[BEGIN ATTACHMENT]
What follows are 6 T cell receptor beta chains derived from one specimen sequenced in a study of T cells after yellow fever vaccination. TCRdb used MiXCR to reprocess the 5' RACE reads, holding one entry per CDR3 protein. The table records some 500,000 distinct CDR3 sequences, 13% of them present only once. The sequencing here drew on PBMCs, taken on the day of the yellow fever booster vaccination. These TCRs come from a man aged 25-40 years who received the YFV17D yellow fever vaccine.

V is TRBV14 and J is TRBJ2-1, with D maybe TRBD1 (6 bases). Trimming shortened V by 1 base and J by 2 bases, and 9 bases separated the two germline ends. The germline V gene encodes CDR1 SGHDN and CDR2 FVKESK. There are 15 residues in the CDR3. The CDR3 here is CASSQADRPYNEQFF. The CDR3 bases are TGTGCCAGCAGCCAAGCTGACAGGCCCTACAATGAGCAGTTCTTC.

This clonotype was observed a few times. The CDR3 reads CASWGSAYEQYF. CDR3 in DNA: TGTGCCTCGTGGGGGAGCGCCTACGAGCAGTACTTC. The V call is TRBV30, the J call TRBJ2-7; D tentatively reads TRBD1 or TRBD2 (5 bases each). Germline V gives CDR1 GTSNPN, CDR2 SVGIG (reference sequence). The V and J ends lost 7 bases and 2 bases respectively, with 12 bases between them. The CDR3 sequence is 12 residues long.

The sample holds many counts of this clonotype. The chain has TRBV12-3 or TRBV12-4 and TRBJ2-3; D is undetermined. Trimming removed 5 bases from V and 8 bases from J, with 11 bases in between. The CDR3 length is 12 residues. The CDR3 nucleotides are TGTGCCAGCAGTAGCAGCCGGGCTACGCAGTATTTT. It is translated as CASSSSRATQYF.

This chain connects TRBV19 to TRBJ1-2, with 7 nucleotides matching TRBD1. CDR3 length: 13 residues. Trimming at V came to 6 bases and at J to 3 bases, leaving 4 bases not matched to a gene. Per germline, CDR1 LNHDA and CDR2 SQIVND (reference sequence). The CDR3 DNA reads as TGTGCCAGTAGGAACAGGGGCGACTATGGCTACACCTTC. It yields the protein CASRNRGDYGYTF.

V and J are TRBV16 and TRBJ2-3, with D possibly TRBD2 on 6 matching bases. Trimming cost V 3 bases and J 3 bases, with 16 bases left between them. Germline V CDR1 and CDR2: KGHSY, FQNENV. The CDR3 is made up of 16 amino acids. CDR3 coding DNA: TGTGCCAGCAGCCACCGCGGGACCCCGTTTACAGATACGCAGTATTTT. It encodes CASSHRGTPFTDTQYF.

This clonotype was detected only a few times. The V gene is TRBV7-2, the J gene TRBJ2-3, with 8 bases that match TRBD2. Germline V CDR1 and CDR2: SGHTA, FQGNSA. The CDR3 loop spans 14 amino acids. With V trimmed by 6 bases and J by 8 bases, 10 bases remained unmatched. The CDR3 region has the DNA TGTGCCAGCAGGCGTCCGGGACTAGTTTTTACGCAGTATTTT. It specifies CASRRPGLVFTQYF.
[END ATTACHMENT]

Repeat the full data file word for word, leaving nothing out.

What follows are 6 T cell receptor beta chains derived from one specimen sequenced in a study of T cells after yellow fever vaccination. TCRdb used MiXCR to reprocess the 5' RACE reads, holding one entry per CDR3 protein. The table records some 500,000 distinct CDR3 sequences, 13% of them present only once. The sequencing here drew on PBMCs, taken on the day of the yellow fever booster vaccination. These TCRs come from a man aged 25-40 years who received the YFV17D yellow fever vaccine.

V is TRBV14 and J is TRBJ2-1, with D maybe TRBD1 (6 bases). Trimming shortened V by 1 base and J by 2 bases, and 9 bases separated the two germline ends. The germline V gene encodes CDR1 SGHDN and CDR2 FVKESK. There are 15 residues in the CDR3. The CDR3 here is CASSQADRPYNEQFF. The CDR3 bases are TGTGCCAGCAGCCAAGCTGACAGGCCCTACAATGAGCAGTTCTTC.

This clonotype was observed a few times. The CDR3 reads CASWGSAYEQYF. CDR3 in DNA: TGTGCCTCGTGGGGGAGCGCCTACGAGCAGTACTTC. The V call is TRBV30, the J call TRBJ2-7; D tentatively reads TRBD1 or TRBD2 (5 bases each). Germline V gives CDR1 GTSNPN, CDR2 SVGIG (reference sequence). The V and J ends lost 7 bases and 2 bases respectively, with 12 bases between them. The CDR3 sequence is 12 residues long.

The sample holds many counts of this clonotype. The chain has TRBV12-3 or TRBV12-4 and TRBJ2-3; D is undetermined. Trimming removed 5 bases from V and 8 bases from J, with 11 bases in between. The CDR3 length is 12 residues. The CDR3 nucleotides are TGTGCCAGCAGTAGCAGCCGGGCTACGCAGTATTTT. It is translated as CASSSSRATQYF.

This chain connects TRBV19 to TRBJ1-2, with 7 nucleotides matching TRBD1. CDR3 length: 13 residues. Trimming at V came to 6 bases and at J to 3 bases, leaving 4 bases not matched to a gene. Per germline, CDR1 LNHDA and CDR2 SQIVND (reference sequence). The CDR3 DNA reads as TGTGCCAGTAGGAACAGGGGCGACTATGGCTACACCTTC. It yields the protein CASRNRGDYGYTF.

V and J are TRBV16 and TRBJ2-3, with D possibly TRBD2 on 6 matching bases. Trimming cost V 3 bases and J 3 bases, with 16 bases left between them. Germline V CDR1 and CDR2: KGHSY, FQNENV. The CDR3 is made up of 16 amino acids. CDR3 coding DNA: TGTGCCAGCAGCCACCGCGGGACCCCGTTTACAGATACGCAGTATTTT. It encodes CASSHRGTPFTDTQYF.

This clonotype was detected only a few times. The V gene is TRBV7-2, the J gene TRBJ2-3, with 8 bases that match TRBD2. Germline V CDR1 and CDR2: SGHTA, FQGNSA. The CDR3 loop spans 14 amino acids. With V trimmed by 6 bases and J by 8 bases, 10 bases remained unmatched. The CDR3 region has the DNA TGTGCCAGCAGGCGTCCGGGACTAGTTTTTACGCAGTATTTT. It specifies CASRRPGLVFTQYF.